And, as always, I love to hear what you’re thinking in the comments here (where I often hang out and interact).
By the way… that photo up top is from the big damn AWAI seminar I was a featured speaker at, back in October. Everything about the photo (and yes, that’s Dan Kennedy sitting with us) is explained in the Psych Insights For Modern Marketers podcast I link to below (in one of the posts) (and yes, this is a tease to get you to read this entire thing).
Enjoy the year-end Facebook roundup:
Take This To The Bank, Part 11: Most people’s daily actions (eating, buying, loving, hating, grooming, working, all of it) are based on beliefs… which they regard as “true”.
You better grok this, if you want to communicate with, sell to, or persuade folks in any way.
As irrational and unfounded in reality as these belief systems can be, they become unshakeable foundations for all behavior, thought and decisions.
Rookie copywriters like to bowl readers over with facts and data and science. Yawn. These are humans you’re writing to. Reality is very subjective, and by the time perception gets past the internal obstacle course of flawed senses, emotional distress, and knee-jerk denial… your facts will get ambushed and slaughtered as efficiently as a 30’s-era mob hit.
Real persuasion occurs in the murky soup of people’s ancient, mostly-unconscious belief systems. Timid efforts ain’t gonna cut it.
Bold, and even spectacularly whacky beliefs trump crunchy facts every time.
Just something to keep in mind as you explore persuasion expertise…
A life well-lived will be roiling with stories. Seems pretty obvious.
But it’s the same with a business well-run. And a career with lofty goals. Even a project you’ve thrown yourself into. Or a single day of enthusiastic productivity.
The world spins in the greased grooves of stories. All around you, and deeply intertwined with your very existence, are stories of romance, harrowing adventure, small and large heroic episodes, and the fascinating history of your impact on everything you touch. Yes, you.
Your stories swirl and crash into the stories of your friends, colleagues, lovers, clients, family, enemies and random encounters.
Recognizing these stories, and molding them into snarling tales with a set-up, a point, and a punchline or lesson, can kick you into a higher level of conscious living. The slumbering masses ignore, deny and deflate their stories… and yet, the hunger in all of us for well-told tales is never sated.
There’s no big secret to success. It’s not the moolah or power you accumulate… it’s the wealth of experience, feelings, brain stimulation, and your impact on others generated by living large.
It’s hard to become, and stay conscious. Your stories help you catalog the good stuff, and keep you enmeshed with all the other actors in your life’s movie.
The best marketing is alive with stories, because it’s all just an extension of life well-lived.
Go chew up some scenery. The only real crime in the universe is squandering this unique, scary and wonderful existence you woke up with today…
“I read the news today, oh boy…” (Lennon, “A Day In The Life”)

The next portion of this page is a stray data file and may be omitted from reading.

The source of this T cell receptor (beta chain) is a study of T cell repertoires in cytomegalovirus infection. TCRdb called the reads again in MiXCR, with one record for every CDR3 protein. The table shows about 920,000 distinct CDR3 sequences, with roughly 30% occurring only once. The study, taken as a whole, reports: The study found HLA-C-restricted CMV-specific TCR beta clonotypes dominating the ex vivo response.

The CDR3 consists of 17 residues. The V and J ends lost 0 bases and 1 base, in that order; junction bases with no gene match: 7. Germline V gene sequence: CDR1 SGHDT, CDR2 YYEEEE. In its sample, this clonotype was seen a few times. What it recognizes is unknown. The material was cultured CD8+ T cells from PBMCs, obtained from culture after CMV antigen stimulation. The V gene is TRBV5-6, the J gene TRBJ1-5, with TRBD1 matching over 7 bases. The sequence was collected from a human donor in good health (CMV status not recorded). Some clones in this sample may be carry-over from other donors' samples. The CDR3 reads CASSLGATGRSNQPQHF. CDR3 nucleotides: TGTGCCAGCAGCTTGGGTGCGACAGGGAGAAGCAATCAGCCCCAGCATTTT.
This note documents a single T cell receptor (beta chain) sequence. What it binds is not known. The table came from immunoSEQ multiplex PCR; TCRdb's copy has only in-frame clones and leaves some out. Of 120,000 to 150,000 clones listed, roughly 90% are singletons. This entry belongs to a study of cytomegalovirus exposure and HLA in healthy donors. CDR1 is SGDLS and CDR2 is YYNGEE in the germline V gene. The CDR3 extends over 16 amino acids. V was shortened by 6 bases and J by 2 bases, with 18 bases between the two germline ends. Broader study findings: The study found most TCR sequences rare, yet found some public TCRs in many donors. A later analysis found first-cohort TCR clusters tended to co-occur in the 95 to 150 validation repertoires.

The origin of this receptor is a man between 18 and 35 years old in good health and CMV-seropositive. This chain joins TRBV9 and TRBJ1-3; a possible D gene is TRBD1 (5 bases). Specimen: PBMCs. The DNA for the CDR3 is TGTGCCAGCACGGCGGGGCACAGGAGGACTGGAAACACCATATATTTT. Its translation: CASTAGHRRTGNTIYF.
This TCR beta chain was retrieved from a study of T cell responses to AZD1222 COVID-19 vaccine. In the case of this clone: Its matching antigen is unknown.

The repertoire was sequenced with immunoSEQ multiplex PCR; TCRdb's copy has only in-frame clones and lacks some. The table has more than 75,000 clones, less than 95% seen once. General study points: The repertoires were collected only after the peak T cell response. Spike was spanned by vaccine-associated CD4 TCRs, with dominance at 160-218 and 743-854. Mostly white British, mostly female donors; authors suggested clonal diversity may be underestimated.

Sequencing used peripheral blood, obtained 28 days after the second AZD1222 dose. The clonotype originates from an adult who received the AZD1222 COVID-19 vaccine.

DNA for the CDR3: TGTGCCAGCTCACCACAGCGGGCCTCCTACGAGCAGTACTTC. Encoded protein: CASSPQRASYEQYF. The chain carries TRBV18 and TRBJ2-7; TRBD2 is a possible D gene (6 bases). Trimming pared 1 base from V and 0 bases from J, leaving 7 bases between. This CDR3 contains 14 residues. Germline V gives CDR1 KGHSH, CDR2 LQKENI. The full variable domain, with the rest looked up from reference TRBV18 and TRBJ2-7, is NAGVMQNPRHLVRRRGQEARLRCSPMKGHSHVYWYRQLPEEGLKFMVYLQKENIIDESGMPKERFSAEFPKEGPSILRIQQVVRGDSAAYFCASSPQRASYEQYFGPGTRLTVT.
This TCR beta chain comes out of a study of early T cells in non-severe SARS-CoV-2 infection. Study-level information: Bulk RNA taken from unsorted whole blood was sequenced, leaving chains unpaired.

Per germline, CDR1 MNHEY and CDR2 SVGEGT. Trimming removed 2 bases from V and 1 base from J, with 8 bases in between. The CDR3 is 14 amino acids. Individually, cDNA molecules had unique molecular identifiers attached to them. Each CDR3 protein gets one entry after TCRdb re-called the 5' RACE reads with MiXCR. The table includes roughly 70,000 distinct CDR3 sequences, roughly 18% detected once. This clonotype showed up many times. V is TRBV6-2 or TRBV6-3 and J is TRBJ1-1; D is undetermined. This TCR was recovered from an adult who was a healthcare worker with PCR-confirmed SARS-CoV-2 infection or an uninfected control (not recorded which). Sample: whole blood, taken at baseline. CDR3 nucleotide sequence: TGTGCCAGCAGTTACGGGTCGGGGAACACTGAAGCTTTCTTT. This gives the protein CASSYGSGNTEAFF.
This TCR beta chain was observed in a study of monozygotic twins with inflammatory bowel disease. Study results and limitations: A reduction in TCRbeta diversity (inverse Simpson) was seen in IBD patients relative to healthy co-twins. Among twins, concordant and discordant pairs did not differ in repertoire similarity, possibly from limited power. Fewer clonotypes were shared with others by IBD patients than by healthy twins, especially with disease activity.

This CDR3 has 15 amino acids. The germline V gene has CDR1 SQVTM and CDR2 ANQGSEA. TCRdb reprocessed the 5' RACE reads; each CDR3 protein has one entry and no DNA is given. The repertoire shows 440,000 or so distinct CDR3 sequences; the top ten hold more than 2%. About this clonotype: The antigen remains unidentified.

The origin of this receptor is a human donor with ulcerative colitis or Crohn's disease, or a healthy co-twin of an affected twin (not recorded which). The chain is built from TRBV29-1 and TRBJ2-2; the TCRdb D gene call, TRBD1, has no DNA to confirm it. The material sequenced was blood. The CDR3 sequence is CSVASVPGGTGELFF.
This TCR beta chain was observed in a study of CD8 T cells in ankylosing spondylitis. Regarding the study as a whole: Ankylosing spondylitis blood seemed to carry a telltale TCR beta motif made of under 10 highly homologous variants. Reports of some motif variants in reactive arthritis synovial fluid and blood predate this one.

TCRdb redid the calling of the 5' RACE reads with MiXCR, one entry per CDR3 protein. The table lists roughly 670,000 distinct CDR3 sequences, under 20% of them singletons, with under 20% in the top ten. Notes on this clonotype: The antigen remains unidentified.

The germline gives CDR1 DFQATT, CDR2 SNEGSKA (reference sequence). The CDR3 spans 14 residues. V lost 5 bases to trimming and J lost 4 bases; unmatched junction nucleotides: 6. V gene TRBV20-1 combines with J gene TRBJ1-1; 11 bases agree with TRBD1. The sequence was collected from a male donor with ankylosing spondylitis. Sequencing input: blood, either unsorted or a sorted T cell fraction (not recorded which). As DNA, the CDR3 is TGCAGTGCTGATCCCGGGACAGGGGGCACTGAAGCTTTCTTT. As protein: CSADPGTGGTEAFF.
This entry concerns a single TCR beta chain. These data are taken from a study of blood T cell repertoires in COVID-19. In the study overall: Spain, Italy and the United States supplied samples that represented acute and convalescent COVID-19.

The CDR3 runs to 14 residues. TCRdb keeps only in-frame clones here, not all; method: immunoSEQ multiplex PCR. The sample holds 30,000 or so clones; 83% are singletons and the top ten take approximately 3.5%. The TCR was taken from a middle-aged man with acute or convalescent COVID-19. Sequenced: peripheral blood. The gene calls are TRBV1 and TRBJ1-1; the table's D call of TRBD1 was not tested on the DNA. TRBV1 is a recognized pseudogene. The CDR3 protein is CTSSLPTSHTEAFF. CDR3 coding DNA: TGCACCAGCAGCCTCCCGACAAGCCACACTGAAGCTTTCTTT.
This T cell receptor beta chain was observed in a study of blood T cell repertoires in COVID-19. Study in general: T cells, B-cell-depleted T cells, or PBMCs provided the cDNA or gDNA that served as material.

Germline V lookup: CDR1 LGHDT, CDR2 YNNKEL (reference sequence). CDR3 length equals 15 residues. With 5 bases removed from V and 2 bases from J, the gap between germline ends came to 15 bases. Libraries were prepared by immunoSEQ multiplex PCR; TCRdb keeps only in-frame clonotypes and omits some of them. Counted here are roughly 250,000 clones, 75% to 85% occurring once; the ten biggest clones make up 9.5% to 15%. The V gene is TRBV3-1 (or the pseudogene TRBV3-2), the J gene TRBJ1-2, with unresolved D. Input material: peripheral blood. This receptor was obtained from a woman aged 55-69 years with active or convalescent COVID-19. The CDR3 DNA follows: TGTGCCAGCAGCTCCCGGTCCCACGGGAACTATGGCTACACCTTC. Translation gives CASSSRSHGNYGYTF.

One of my favorite quotes from Gary Halbert: “There is nothing that cannot be accomplished by a man who refuses to face reality.”
You laugh, but he was dead serious. One of the reasons we became fast friends was our mutual outlook on life – whenever reality was inconvenient to our goals, we just ignored the facts, lowered our head, and bulled forward.
That photo, above, is me in high school (from the yearbook). I loved basketball, and was good enough to become the captain of the “B” squad my junior year…
… however, as should be evident in this photo, I ran into a brick wall trying out for the varsity a year later.
The guy guarding me as I took that jumper is taller than me by a foot. I was the smallest guy on the squad…
… and really, at some point a caring coach probably should have taken me aside and said “John, I know you love the game… but look at your family. No one is taller than 5’10”, and basketball is a sport for tall folks. You’re not going to magically grow into the size they want on the varsity team…”
I wouldn’t have listened, anyway. I’m like a Jack Russell terrier – a big dog trapped in a small dog’s body. Eventually, in sports, my poor eyesight and lack of height stopped me…
… but I had fun for a couple of years in the meantime.
Later on, as I was gathering my courage to try copywriting, an actual professional copywriter earnestly informed me that I should not even try.
“It’s too hard,” she said. “You’ll never be a pro writer.”
That was, of course, the BEST thing she could have ever told me. I doubt I could have survived the first years without that internal motivation of needing to prove her wrong.
I call it “negative motivation”… and it’s actually one of the most powerful forces available for getting stuff done. I never saw her again, and don’t even remember her name…
… so it wasn’t a need to flaunt my success in her face. It was all internal for me – I used her as the “face” of the obstacles in front of me, and I even laughed when I later realized I was in a position to tell her “Fuck you, I made it anyway.”
Yes, my internal ego is an immature twerp sometimes. Chip on the shoulder, snarling underdog attitude, and an almost stupidly-aggressive and irrational refusal to face reality.
I am so grateful for it, too.
(By the way… I nailed that shot in the photo, above… and ended up with 20 points while also hitting the winning basket. Easily my finest moment in a futile, doomed effort to be a “real” basketball player. A has-been at 16.)
You do not need to be a belligerent rebel to be a good entrepreneur…
… but it can help sometimes.
Certainly, given the choice of sitting down to dinner with the business types in suits, who are uber-polite and careful in their conversations…
… or the rowdy crowd of rule-breaking ne’er-do-well whack job entrepreneurs who may easily get kicked OUT of the restaurant….
… well, you know which one I’d pick.
I was Halbert’s sidekick for a very long time, and one of the most enjoyable parts of the gig wasContinue reading
“I can’t seem to face up to the facts, I’m tense and nervous and I can’t relax…” (Talking Heads, “Psycho Killer”)
What’s the matter, Bunky?